Also, Austin music isn’t just about country. Psychedelic rock, hip-hop, punk, blues, and jazz all play important roles in the vibrant and diverse music environment that makes Austin so unique and interesting. Though Ryman Hospitality taking control of the Moody Theater might feel like a short-term win for country fans in Austin, it could be a long-term loss for the diversity and uniqueness of Austin music in general.
Of course too much can also be made of this news. It might take months or years to truly assess the impact of the acquisition of Block 21 by Ryman Hospitality. The deal is expected to close in the first quarter of 2020. Also, the Austin City Limits television show is its own autonomous production, and may not be affected at all by the change in landlords. It’s the more frequent ACL Live events held at the Moody Theater that will now be under the auspices of Ryman Hospitality. Fair concerns should be raised about the sale to make sure the sovereignty of Austin music isn’t significantly affected by this acquisition.
Also this week, Austin City Limits announced their lineup for the second part of their current 45th season. The Black Pumas are the only act out of the ten from Austin, TX, while double-platinum selling pop artist Billie Eilish makes the bill for a full hour segment, and The Raconteurs will be appearing for a second time. The show that was first formed to showcase and document Austin talent has faced increasing criticism over the years for ignoring Austin legends such as Ray Wylie Hubbard along with scores of influential up-and-comers while booking acts like Kane Brown who recently made his ACL debut. At a time when Austin music continues to face increasing pressures, the primary media brand for the city continues to look elsewhere to fill its talent roster.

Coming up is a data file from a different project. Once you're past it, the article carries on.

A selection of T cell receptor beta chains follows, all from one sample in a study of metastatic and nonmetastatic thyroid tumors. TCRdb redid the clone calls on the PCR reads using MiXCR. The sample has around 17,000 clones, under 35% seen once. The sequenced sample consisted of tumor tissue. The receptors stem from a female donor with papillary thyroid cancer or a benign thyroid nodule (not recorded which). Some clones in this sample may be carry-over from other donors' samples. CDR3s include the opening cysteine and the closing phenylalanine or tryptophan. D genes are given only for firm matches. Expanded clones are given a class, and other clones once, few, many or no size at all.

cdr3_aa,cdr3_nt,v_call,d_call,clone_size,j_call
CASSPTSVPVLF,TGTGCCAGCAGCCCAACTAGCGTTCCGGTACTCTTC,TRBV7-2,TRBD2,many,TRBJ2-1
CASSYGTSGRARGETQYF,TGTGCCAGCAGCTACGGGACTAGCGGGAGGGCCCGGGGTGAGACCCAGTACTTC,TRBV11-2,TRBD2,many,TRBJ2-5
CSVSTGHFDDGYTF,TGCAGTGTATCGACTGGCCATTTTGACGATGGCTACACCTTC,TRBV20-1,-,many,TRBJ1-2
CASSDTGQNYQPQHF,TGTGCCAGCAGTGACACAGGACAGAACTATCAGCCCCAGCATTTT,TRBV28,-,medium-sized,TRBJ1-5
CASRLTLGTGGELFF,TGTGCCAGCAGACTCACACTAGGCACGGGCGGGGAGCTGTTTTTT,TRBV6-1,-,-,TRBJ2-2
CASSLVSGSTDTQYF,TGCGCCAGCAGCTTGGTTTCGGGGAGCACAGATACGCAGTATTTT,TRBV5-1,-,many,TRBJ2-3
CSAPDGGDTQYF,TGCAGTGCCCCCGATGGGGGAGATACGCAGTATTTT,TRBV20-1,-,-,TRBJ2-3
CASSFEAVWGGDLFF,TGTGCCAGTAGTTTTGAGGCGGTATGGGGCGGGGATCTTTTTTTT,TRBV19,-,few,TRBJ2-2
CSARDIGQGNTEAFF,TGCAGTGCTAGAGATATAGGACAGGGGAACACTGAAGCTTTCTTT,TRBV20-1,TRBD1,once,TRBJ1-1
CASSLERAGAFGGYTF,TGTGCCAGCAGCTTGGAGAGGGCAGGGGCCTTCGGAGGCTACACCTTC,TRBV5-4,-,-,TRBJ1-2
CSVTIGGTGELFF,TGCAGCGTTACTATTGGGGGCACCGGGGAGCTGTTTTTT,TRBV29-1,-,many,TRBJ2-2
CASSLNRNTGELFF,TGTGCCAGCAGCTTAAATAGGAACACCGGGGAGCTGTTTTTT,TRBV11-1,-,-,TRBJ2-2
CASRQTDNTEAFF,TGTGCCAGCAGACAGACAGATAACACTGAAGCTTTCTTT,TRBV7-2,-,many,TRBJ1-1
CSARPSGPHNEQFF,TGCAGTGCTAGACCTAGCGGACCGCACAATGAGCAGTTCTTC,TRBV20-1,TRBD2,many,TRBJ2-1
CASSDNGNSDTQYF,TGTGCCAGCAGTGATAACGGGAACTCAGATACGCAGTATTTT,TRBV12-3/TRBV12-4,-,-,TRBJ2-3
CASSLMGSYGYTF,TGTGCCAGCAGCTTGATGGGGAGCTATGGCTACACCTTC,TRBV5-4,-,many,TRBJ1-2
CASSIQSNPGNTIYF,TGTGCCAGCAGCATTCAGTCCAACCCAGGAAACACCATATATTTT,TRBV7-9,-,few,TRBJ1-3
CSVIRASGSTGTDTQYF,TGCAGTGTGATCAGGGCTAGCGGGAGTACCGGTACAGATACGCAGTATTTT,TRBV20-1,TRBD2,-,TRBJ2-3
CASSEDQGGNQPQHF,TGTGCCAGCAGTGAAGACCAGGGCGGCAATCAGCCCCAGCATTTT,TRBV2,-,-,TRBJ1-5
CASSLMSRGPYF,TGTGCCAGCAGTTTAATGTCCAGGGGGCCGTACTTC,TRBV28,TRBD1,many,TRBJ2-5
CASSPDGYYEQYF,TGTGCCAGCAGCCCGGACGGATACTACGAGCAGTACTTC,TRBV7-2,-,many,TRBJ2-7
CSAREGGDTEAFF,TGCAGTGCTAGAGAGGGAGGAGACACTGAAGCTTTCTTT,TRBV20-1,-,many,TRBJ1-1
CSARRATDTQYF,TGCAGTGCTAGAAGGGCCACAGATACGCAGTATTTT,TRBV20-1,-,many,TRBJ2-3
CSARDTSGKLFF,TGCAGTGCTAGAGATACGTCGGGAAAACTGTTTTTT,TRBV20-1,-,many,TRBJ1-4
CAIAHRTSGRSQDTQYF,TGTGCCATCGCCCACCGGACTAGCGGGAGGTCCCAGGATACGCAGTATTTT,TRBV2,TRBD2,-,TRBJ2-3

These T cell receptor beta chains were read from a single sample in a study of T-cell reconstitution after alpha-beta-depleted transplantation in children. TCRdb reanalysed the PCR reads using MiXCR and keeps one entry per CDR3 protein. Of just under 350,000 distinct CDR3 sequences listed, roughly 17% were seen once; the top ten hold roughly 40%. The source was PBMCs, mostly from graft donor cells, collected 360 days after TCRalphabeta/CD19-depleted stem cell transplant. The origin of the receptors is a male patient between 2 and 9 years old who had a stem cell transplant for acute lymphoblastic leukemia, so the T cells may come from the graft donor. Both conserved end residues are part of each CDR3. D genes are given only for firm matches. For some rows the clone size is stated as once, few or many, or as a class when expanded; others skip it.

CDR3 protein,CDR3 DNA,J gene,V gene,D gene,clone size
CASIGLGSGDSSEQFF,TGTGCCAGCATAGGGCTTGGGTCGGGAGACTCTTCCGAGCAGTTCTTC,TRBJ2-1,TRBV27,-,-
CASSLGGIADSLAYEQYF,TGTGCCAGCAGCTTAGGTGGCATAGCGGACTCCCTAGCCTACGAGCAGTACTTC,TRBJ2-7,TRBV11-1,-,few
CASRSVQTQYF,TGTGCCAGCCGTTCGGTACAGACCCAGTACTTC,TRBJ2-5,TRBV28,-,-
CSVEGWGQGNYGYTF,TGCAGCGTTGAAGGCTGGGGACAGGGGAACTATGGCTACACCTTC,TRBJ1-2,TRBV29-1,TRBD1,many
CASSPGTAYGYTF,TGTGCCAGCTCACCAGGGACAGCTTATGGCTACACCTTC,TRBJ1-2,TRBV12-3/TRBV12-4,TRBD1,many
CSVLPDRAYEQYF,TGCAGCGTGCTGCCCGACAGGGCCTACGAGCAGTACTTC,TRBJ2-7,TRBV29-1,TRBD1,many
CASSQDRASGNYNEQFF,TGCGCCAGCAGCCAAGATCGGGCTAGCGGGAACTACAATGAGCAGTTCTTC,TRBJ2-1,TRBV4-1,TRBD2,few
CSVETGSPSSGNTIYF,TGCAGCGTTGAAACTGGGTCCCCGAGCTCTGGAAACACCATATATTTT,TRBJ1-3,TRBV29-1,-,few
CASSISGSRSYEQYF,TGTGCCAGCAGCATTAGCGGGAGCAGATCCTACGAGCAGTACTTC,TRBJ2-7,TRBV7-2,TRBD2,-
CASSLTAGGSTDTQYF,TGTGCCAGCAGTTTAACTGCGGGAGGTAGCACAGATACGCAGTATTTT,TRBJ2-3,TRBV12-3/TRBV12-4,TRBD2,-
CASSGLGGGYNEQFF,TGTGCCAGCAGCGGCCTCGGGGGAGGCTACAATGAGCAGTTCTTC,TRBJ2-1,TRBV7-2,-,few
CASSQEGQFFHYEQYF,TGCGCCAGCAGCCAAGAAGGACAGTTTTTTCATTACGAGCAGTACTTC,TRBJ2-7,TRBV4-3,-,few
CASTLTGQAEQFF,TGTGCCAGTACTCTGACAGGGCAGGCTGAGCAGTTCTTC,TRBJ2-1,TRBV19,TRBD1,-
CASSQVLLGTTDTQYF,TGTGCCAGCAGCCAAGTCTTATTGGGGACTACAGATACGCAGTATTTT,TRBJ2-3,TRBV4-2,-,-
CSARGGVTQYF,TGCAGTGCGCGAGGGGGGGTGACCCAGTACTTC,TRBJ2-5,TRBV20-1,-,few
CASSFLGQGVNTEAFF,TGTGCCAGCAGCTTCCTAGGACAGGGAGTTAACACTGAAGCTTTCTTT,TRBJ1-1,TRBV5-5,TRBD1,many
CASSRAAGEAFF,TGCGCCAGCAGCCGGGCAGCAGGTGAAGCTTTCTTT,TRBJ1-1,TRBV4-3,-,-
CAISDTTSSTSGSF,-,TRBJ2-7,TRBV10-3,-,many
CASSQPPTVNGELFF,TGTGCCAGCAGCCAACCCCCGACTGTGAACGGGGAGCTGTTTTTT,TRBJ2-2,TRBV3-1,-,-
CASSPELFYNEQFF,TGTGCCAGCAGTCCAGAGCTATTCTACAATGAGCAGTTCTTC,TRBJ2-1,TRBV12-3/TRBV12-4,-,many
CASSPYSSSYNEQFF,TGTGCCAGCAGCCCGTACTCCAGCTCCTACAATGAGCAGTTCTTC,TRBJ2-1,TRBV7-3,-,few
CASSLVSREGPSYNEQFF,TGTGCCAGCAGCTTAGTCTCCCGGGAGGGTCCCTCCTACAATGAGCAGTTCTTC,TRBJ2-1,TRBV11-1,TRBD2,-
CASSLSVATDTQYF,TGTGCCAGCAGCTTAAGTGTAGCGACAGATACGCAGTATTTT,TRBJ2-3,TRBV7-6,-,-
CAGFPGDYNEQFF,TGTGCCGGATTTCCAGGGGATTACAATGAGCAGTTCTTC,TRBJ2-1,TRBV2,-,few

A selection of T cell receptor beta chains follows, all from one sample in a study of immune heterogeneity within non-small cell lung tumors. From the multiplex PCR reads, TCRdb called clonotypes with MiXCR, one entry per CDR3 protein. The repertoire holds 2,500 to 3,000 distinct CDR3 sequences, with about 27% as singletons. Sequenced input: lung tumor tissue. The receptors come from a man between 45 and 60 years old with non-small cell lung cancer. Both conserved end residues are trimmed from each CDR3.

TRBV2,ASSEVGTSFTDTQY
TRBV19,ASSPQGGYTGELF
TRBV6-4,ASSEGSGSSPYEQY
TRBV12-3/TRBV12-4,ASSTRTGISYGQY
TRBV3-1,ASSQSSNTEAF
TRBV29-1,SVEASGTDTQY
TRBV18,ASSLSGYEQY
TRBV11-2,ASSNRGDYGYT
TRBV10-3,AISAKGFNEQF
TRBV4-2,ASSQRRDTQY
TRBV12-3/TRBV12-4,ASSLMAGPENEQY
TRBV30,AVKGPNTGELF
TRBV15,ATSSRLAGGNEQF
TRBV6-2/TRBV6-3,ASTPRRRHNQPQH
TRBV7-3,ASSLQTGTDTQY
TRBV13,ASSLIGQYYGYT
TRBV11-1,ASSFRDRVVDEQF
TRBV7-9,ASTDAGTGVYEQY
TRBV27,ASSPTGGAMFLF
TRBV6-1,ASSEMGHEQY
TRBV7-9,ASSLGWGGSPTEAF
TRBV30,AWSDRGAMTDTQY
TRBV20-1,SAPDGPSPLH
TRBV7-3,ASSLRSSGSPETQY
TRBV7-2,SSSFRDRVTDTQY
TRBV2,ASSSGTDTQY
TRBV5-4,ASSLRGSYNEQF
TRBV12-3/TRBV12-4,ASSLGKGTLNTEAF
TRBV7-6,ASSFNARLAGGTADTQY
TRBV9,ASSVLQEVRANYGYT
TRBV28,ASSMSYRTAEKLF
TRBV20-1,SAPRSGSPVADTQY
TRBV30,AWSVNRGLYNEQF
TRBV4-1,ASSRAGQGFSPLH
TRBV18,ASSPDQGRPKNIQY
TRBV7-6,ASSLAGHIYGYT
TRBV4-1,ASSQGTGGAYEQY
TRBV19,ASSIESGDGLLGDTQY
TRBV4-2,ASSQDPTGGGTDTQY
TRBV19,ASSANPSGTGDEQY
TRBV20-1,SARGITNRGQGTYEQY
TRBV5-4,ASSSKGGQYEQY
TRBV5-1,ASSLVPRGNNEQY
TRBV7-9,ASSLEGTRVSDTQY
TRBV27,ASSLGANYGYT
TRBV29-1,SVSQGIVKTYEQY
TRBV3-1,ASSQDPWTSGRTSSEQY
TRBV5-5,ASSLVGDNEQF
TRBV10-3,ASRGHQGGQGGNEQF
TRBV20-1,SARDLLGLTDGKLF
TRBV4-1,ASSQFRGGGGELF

The Grand Ole Opry and the Ryman Auditorium are the cornerstone properties of Nashville music culture, similar to how Austin City Limits and the Moody Theater are the cornerstones of the Austin music culture. Putting them all under the same ownership is a potentially significant move in the continuing homogenization of American music. Similar to how many point to the consolidation of ownership in radio stations for robbing music of regional diversity, this sale could have a similar effect.
LiveNation also has many worried as the massive live music players continues to purchase venues and festivals. Last week it was announced that LiveNation has paired with the University of Texas to build a new $338 million arena in Austin. In 2014, LiveNation took a 51% ownership stake in Austin’s biggest live promoter C3 Presents. C3 books and operates Austin’s major multi-genre music festival, ACL Fest every October, named after Austin City Limits.
It’s booming times for big music business in Austin, but it’s often at the expense of the independent artists and venues that are at the heart of what went into making Austin the Live Music Capital of the World in the first place. Perhaps the Ryman Hospitality acquisition of Block 21 and the Moody Theater will be a good thing. But the Austin music community should be vigilant in the face of the ownership change. The Grand Ole Opry is a historical musical institution with proud traditions. But the last thing Austin music needs is the Moody Theater and ACL Live morphing into The Opry West.